“Well,” said Bessie, very emphatically, “I think Russell Morton is the best boy there is, anyhow.”

         “Why so, pet?” I asked, settling myself in the midst of the busy group gathered around in the firelight.

         “I can tell.” Interrupted Wilfred,” “Bessie likes Russ because he is so polite.”

           “I don’t care, you may laugh,” said frank little Bessie;” that is the reason—at least one of them.  He’s nice; he don’t stamp and hoot in the house—and he never says ‘Halloo Bess,’ or laughs when I fall on the ice.”

        “Bessie wants company manners all the time,” said Wilfred. And Bell added: “We should all act grown up, if she had her fastidiousness suited.”

     Bell, be it said in passing, is very fond of long words, and has asked for a dictionary for her next birthday present.

         Dauntless Bessie made hast to retort, “Well, If growing up would make some folks more agreeable, it’s a pity we can’t hurry about it.”

                 “Wilfred, what are company manners?” interposed I from the depths of my easy chair.

       “Why—why—they’re—It’s behaving, you know, when folks are here, or we go visiting.”

         “Company manners are good manners,” said Horace.

            “Oh yes,” answered I, meditating on it.  “I see; manners that are too good--for mamma--but just right for Mrs. Jones.”

     “That’s it,” cried Bess.

        “But let us talk it over a bit.   Seriously, why should you be more polite to Mrs. Jones than to mamma?  You don’t love her better?”

              “Oh my! No indeed,” chorused the voices.

          “Well, then, I don’t see why Mrs. Jones should have all that’s agreeable; why the hats should come off, and the tones soften, and ‘please,’ and ‘thank you,’ and ‘excuse me,’ should abound in her house and not in mamma’s.”

  “Oh! that’s very different.”

        “And mamma knows we mean all right.  Besides, you are not fair, cousin; we were talking about boys and girls—not grown up people.”

         Thus my little audience assailed me and I was forced to a change of base.

            “Well, about boys and girls, then.  Can not a boy be just as happy, if, like our friend Russell, he is gentle to the little girls, doesn’t pitch his little brother in the snow, and respects the rights of his cousins and intimate friends?  It seems to me that politeness is just as suitable to the playground as to the parlor.”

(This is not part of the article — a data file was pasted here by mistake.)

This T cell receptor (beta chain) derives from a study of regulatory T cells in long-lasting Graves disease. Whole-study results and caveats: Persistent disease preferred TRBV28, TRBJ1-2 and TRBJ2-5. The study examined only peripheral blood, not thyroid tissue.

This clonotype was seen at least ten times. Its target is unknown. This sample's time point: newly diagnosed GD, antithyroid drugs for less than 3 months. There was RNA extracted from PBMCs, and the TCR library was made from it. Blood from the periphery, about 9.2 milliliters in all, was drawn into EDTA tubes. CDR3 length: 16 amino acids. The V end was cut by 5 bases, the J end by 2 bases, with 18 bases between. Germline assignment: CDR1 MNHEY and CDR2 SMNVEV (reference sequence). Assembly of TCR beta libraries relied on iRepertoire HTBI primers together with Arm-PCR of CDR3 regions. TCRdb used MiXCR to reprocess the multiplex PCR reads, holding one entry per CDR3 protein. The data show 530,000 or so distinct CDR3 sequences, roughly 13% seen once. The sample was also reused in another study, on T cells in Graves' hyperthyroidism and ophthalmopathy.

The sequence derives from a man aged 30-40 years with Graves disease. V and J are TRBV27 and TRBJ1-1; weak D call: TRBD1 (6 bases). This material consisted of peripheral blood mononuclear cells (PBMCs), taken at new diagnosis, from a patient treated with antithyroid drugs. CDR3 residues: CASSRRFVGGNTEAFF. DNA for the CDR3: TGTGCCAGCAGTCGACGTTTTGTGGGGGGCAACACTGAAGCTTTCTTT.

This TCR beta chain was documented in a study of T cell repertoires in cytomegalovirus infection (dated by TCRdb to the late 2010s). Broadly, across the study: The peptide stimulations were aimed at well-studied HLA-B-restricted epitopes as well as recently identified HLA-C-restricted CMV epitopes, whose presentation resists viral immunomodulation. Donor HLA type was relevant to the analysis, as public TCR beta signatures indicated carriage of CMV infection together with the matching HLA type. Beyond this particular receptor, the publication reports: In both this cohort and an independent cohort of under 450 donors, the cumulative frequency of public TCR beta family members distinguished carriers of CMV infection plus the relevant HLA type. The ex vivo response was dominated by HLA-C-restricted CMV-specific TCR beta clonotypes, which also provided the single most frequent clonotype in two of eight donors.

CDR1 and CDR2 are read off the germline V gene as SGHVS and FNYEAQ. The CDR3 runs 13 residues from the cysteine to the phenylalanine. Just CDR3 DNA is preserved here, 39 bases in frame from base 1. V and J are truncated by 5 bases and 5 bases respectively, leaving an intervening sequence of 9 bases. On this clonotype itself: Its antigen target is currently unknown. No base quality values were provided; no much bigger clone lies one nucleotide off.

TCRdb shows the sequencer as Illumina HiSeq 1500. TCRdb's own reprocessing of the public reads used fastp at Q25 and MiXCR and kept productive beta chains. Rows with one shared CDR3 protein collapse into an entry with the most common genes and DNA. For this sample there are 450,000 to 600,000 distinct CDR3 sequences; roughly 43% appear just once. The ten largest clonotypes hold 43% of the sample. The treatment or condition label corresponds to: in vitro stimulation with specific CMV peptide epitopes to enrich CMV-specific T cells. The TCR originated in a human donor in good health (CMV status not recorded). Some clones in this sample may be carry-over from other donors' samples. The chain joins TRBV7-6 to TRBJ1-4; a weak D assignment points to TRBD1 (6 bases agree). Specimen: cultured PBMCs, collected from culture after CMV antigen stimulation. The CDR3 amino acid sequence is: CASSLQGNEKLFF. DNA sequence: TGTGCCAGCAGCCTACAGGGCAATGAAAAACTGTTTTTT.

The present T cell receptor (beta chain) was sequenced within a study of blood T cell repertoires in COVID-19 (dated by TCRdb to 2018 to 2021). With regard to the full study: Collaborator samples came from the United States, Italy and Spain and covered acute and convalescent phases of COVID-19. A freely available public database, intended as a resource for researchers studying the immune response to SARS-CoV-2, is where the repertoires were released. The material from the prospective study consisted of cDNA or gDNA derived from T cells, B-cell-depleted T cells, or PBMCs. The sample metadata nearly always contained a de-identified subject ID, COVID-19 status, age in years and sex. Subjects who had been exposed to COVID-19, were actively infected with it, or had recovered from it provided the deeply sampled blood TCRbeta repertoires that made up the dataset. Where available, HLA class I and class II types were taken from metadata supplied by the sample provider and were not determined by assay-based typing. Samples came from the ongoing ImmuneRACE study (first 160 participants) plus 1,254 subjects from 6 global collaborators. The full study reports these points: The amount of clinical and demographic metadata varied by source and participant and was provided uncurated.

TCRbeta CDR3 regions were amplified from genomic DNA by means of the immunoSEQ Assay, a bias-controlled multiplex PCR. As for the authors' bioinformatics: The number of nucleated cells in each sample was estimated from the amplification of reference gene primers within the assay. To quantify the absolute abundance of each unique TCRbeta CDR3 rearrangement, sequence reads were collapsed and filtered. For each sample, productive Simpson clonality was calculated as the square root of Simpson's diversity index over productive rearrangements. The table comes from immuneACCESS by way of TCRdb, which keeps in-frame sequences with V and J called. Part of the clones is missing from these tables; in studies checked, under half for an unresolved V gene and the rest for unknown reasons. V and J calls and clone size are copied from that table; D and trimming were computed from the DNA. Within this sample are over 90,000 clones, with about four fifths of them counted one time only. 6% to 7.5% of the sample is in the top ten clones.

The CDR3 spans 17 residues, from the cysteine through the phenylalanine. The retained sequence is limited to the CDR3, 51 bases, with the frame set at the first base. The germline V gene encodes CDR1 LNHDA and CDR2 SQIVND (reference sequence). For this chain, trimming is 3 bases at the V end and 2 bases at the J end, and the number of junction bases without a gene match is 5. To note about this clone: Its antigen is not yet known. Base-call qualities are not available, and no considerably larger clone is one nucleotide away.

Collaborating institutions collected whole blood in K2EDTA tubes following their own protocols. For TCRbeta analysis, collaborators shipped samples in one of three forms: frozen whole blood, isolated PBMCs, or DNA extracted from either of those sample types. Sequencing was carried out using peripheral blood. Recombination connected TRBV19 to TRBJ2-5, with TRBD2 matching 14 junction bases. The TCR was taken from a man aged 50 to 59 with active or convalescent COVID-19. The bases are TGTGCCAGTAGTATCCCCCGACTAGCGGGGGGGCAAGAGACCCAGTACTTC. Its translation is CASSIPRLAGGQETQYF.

“Oh, of course; if you’d have a fellow give up all fun,” said Wilfred.

            “My dear boy,” said I, ”that isn’t what I want.  Run and jump and shout as much as you please; skate and slide and snowball; but do it with politeness to other boys and girls, and I’ll agree you will find just as much fun in it.  You sometimes say I pet Burke Holland more than any of my child-friends.  Can I help it?  For though he is lively and sometimes frolicsome, his manners are always good. You never see him with his chair tipped up, or his hat on in the house.  He never pushes ahead of you to get first out of the room.  If you are going out, he holds open the door; if weary it is Burke who brings a glass of water, places a chair, hands a fan, springs to pick up your handkerchief—and all this without being told to do so, or interfering with his own gaiety in the least.

      “This attention isn’t only given to me as the guest, or to Mrs. Jones when he visits her, but to mamma, Aunt Jennie, and little sister, just as carefully; at home, in school or at play, there is always just as much guard against rudeness.  His courtesy is not merely for state occasions but a well-fitting garment worn constantly.  His manliness is genuine loving-kindness.  In fact, that is what real politeness is; carefulness for others and watchfulness over ourselves, lest our angles shall interfere with their comfort.

        It is impossible for boys and girls to realize, until they have grown too old to easily adopt new ones, how important it is to guard against contracting carelessness and awkward habits of speech and manners.  Some very unwisely think it is not necessary to be very particular about these things except when company is present.  But this is a grave mistake, for coarseness will betray itself in spite of the most watchful sentinelship.

     It is impossible to indulge in one form of speech, or have one set of manners at home, and another abroad, because in moments of confusion, or bashfulness, such as every young person feels sometimes who is sensitive and modest, the habitual modes of expression will discover itself.

     It is not, however, merely because of refinement of speech and grace of manners are pleasing to the sense that our young friends are recommended to cultivate and practice them, but because outward refinement of any sort reacts as it were on the character and makes it more sweet and gentle, and loveable, and these are qualities that attract and draw about the possessor a host of kind friends.  Then again they increase self-respect.

        The very consciousness that one prepossesses, and pleases people, makes most persons feel more respect for themselves, just as the knowledge of being well dressed makes them more respectable.  You can see by this simple example, how every effort persons make toward perfecting themselves bring some pleasant reward.



Believe And Trust


Believe and trust.

Through stars and suns

Through life and death, Through soul and sense

His wise paternal purpose runs

The darkness of His providence

Is star-lit with benign intents.


O joy supreme! I know the voice

Like none beside on earth and sea

Yea, more, O soul of mine, rejoice

By all that he requires of me

I know what God himself must be.